SEYMOUR M. HERSH, The Dark Side of Camelot (Boston: Little, Brown, 1997), 498 pp., $26.95 cloth (ISBN 0-3160-35955-6).
Few leaders better symbolize the tension between public image and private reality than John F. Kennedy does. Scholars, journalists, and artists of various genres have energetically debated the character of Kennedy's presidency and of the man himself. Around the thirty-fifth anniversary of Kennedy's assassination, these two recent studies add new voices to the cacophony of Kennedy analysis. Whereas Seymour Hersh's book offers an unremittingly critical "revisionist" critique of Kennedy, the man and the president, John Hellmann's account affirms Kennedy's status as a romantic American hero, worthy of adulation and praise.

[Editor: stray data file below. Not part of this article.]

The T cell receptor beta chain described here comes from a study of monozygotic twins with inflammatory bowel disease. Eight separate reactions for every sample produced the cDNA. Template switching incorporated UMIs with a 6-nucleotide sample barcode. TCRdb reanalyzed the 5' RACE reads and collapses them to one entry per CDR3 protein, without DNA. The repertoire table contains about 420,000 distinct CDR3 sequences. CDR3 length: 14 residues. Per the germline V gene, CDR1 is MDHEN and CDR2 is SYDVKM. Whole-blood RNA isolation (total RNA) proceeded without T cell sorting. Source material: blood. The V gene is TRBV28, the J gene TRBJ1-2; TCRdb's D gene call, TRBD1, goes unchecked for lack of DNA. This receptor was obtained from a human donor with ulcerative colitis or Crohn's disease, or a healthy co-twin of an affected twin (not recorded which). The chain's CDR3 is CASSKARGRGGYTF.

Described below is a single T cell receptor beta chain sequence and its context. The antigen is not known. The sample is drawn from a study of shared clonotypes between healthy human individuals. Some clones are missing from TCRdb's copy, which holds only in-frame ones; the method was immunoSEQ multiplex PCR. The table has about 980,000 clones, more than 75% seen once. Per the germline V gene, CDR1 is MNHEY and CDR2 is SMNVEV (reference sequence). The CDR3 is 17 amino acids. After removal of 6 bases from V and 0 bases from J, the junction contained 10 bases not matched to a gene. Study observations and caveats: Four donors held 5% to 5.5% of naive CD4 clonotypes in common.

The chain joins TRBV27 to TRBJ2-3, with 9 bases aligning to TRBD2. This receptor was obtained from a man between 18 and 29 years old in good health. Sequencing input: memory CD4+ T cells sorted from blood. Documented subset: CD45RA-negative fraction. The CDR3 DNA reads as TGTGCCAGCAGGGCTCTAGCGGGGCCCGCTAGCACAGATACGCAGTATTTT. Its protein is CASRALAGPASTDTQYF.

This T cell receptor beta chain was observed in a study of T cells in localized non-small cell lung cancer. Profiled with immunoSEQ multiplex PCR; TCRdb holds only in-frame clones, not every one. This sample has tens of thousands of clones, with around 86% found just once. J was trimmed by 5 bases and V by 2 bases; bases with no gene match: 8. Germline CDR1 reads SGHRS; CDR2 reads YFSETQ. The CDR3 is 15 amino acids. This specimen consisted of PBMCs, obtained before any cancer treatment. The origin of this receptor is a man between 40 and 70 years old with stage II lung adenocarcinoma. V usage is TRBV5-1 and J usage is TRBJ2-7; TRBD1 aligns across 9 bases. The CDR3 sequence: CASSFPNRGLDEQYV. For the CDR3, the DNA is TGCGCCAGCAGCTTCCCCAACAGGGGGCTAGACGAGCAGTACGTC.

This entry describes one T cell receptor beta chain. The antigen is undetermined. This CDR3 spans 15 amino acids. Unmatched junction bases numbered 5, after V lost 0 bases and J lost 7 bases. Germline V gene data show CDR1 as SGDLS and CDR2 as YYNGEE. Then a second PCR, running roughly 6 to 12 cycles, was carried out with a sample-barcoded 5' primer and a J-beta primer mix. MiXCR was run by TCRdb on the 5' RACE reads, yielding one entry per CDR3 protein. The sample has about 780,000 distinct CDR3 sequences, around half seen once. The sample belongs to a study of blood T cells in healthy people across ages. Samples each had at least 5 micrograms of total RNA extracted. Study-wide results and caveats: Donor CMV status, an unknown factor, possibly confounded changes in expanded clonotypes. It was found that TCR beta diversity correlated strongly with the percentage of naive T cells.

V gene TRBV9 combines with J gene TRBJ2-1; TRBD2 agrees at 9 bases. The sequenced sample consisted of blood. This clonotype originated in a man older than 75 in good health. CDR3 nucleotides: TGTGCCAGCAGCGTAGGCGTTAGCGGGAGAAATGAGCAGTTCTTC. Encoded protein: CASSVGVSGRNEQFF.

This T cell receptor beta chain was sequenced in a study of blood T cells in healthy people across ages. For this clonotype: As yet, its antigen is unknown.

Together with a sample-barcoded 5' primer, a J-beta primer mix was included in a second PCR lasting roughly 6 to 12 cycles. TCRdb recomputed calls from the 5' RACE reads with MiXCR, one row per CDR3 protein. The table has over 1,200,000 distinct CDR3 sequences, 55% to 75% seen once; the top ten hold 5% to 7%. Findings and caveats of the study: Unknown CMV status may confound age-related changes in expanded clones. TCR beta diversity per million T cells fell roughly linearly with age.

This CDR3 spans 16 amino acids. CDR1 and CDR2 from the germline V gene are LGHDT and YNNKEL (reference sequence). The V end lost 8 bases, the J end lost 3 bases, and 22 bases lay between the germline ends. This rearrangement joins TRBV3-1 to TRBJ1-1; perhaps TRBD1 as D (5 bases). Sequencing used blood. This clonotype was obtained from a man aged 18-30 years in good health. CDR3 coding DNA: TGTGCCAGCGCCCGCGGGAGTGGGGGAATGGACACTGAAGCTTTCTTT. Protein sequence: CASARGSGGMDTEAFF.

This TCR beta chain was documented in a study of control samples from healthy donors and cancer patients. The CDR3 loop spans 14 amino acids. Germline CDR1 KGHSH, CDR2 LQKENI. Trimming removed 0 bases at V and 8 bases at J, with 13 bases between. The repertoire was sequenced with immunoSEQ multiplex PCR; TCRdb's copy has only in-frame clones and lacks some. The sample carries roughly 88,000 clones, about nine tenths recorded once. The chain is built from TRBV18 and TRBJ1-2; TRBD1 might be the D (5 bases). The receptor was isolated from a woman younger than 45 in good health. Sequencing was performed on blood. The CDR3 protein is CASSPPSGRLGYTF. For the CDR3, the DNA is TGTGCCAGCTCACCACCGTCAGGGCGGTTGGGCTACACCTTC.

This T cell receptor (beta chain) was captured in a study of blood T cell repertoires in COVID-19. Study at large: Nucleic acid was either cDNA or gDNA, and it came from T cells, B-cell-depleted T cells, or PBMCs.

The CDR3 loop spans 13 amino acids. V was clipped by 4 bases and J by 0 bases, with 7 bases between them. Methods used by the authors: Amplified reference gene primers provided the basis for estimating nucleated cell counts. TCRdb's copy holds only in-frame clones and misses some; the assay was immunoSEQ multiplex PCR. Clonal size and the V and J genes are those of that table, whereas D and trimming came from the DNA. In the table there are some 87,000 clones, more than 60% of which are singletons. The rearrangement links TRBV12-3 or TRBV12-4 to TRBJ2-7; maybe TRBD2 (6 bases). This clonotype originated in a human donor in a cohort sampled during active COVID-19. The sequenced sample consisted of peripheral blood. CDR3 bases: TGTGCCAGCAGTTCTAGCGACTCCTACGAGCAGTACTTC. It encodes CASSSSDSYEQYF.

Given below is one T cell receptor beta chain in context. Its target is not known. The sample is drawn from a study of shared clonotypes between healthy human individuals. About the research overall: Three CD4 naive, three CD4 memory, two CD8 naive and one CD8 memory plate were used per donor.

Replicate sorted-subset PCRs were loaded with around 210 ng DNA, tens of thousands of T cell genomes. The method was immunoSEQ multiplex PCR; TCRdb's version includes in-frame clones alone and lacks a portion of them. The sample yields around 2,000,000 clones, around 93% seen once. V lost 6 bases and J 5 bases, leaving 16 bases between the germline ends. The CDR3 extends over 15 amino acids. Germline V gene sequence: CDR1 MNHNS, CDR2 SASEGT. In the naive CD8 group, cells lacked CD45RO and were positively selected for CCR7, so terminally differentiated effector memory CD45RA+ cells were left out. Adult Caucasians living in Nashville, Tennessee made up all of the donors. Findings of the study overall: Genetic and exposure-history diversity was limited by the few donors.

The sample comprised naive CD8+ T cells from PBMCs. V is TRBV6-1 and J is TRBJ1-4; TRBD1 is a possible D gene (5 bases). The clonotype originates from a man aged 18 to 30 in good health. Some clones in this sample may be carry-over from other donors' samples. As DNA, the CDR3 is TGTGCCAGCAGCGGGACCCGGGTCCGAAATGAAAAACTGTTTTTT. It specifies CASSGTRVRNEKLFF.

Hersh, a journalist, aims to show that the myth of "Camelot"--the mystique of Kennedy wealth, power, and beauty manufactured during and after his presidency--was belied by a sordid truth. Far from being the devoted family man and principled leader depicted in the American media, Kennedy was a womanizer who regularly and conspicuously bedded dozens of females (among them numerous prostitutes, several Hollywood starlets, and a potential East German spy); a crooked politician whose family money and ties to organized crime secured him a narrow election victory in 1960; a drug addict, hooked on painkillers for his Addison's and venereal diseases; a possible bigamist, who secretly married in 1947 but apparently obtained no divorce before marrying Jacqueline Bouvier in 1954; an obsessive-compulsive, so driven by his personal hatred of Fidel Castro that he repeatedly risked world conflict, even nuclear war, to eliminate that perceived Cuban menace; a liar, who exhorted toughness with the Soviets but pursued back-channel negotiations with Soviet leader Nikita Khrushchev, culminating in the secret pullout of U.S. Jupiter missiles from Turkey in exchange for Soviet withdrawal from Cuba in mid-1962; a poor crisis manager, whose reckless policies toward Cuba in 1961-62 invited the missile imbroglio; and an arrogant imperialist, who directly approved the assassinations of leaders in other trouble spots around the world, namely, the Congo, the Dominican Republic, and Vietnam. Extensive treatment of Kennedy's sexual promiscuity and unsavory political connections lends a tabloid quality to the book, but the study has relevance that transcends mere sensationalism. "Kennedy's private life and personal obsessions--his character--affected the affairs of the nation and its foreign policy far more than has ever been known" (p. ix), Hersh asserts. Kennedy's personal recklessness imperiled U.S. national security by repeatedly making the president vulnerable to extortion by American corporations, foreign governments, the Mafia, and more. Hersh claims that Kennedy was blackmailed in 1960 by Federal Bureau of Investigation Director J. Edgar Hoover, who used damaging evidence of Kennedy's extramarital affairs to force the appointment of Hoover crony Lyndon B. Johnson, senator from Texas, as Kennedy's running mate. The defense giant General Dynamics also might have used illegally acquired evidence of Kennedy's affair with Mafia conduit Judith Campbell Exner to secure a contract for production of the inferior TFX jet fighter in late 1962.